A deceitful attempt to get CETA signed

Update: new version of Declaration, see below

The European Commission and Canadian government work on a “Joint Interpretative Declaration” that should convince governments that have doubts about signing the EU-Canada trade agreement (CETA).

The Declaration does not change CETA’s text. It does not give a clarification of provisions. Take the first paragraph of the section on Investment Protection:

“CETA includes modern rules on investment that preserve the right of governments to regulate in the public interest including when such regulations affect a foreign investment, while ensuring a high level of protection for investments and providing for fair and transparent dispute resolution. CETA will not result in foreign investors being treated more favourably than domestic investors.”

In reality, first, CETA’s right to regulate clause does not create any new right to regulate, but it is just “reaffirming” a right that is assumed to already exist.

Second, foreign investors get the right to challenge government decisions in supranational arbitration, a right domestic investors do not have – they get greater procedural rights. Furthermore, foreign investors would also benefit from far reaching substantive rights, which investment tribunals have interpreted expansively, beyond the interpretations of local courts. For instance, investment tribunals have (a) seen the exercise of discretionary power by enforcement agencies as discriminatory, and (b) interpreted legitimate expectations in a broader way than local courts. See footnotes 2 and 3 here.

This is just one paragraph, and the rest of the text is just as meaningless, as the Declaration does not change the CETA text. The Declaration is a sham.

Update: new version of Declaration

The European Commission and Canadian government made a new version (CETA-verklaring). It is a bit longer, but does not have a higher quality. For instance, the first paragraph of the section on Investment Protection has one additional sentence:

“CETA does not privilege recourse to the investment court system set up by the agreement. Investors may choose instead to pursue available recourse in domestic courts.”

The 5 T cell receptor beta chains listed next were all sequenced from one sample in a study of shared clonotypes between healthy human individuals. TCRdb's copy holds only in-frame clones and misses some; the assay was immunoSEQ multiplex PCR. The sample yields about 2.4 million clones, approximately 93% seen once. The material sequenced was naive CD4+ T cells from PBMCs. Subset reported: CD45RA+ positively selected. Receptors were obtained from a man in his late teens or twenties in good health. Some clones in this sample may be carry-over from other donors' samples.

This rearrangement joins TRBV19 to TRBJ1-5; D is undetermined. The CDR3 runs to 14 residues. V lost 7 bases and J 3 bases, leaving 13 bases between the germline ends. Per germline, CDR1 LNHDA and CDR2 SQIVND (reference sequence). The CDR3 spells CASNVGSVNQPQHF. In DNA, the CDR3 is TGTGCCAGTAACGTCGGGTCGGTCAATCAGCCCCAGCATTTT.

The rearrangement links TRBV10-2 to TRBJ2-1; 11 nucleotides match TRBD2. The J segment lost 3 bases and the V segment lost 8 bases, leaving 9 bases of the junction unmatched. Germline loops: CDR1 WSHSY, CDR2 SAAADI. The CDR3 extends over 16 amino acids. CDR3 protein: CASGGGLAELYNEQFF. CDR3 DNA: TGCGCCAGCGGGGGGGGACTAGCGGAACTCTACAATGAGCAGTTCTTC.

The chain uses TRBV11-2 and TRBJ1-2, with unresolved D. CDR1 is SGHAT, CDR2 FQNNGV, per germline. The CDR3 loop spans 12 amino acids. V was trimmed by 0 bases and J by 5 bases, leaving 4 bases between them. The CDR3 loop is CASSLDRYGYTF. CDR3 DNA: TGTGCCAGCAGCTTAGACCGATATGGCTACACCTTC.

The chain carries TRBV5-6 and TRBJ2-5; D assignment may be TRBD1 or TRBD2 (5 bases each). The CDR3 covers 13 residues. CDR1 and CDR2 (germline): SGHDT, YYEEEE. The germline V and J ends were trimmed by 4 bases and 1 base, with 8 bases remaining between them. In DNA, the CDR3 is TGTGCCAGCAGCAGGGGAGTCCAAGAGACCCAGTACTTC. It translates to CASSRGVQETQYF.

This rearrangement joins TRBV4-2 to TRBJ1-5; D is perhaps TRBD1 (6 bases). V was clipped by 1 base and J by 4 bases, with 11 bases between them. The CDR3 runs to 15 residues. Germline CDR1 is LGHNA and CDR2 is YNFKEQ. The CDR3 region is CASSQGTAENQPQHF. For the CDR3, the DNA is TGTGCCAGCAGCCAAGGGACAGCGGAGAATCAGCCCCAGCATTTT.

This is meaningless. The agreement creates a competing system. To attract business, it will have to provide investors with beneficial decisions. Investors may choose the investment court system over domestic systems.

Also note that the Declaration does not solve issues with data protection, as noted by Vrijschrift and issues with intellectual property rights (page 47).

See also S2B Joint Interpretative Declaration on CETA – Unpacking the “clarifications” on investment protection

Update: further reactions on earlier version

Simon Lester noted: “This has about the same impact that a press release would.

Gabriel Siles-Brügge noted: “The draft #CETA declaration leaked – & it reads more like a press release than a series of enforceable obligations“.

Van Harten: Comments on the EU-Canada Declaration on the CETA; Conclusion: “The CETA’s special protections for foreign investors are out of step with principles of democratic regulation, independence and fairness in adjudication, and balance in the allocation of rights and responsibilities. The Declaration does not ameliorate the resulting concerns. Overall, it furthers the CETA’s skewing of state decision-making in favour of large multinationals, wealthy individuals, and speculators in international litigation.”

Friends of the Earth Europe: CETA declaration not worth the paper it is written on, claim Friends of the Earth Europe

TNI: Leaked CETA interpretative declaration an utterly inadequate solution

Greenpeace: Leaked EU-Canada joint declaration has legal weight of a holiday brochure

Steven Shrybman: “(…) You will know from our opinion that we distinguished between a “qualified” and “mere” declaration. The former requires the parties to clearly identify the declaration as a condition precedent to their approval of a treaty. That question is moot in the present circumstances because, notwithstanding its title, the document could not in fact be considered an “interpretative declaration” under international law for the simple reason it doesn’t even offer the pretext of interpreting CETA provisions on investor protection.

To not put too fine a point a point on it, the comments about investor protection are akin to a press release touting the virtues, as the authors perceive them, of the investor protection rules CETA would entrench.

In our opinion, no party could credibly present such a document as an “interpretative declaration” to a Tribunal called upon to determine an investor rights dispute. Moreover, in the unlikely event that should occur, a Tribunal that gave it any consideration would risk its own credibility.” See also the earlier opinion.

Many people compare it with a press release, which was actually my first thought too.

In Dutch Parliament, some speakers reffered to the Vienna Convention on the Law of Treaties. See article 31.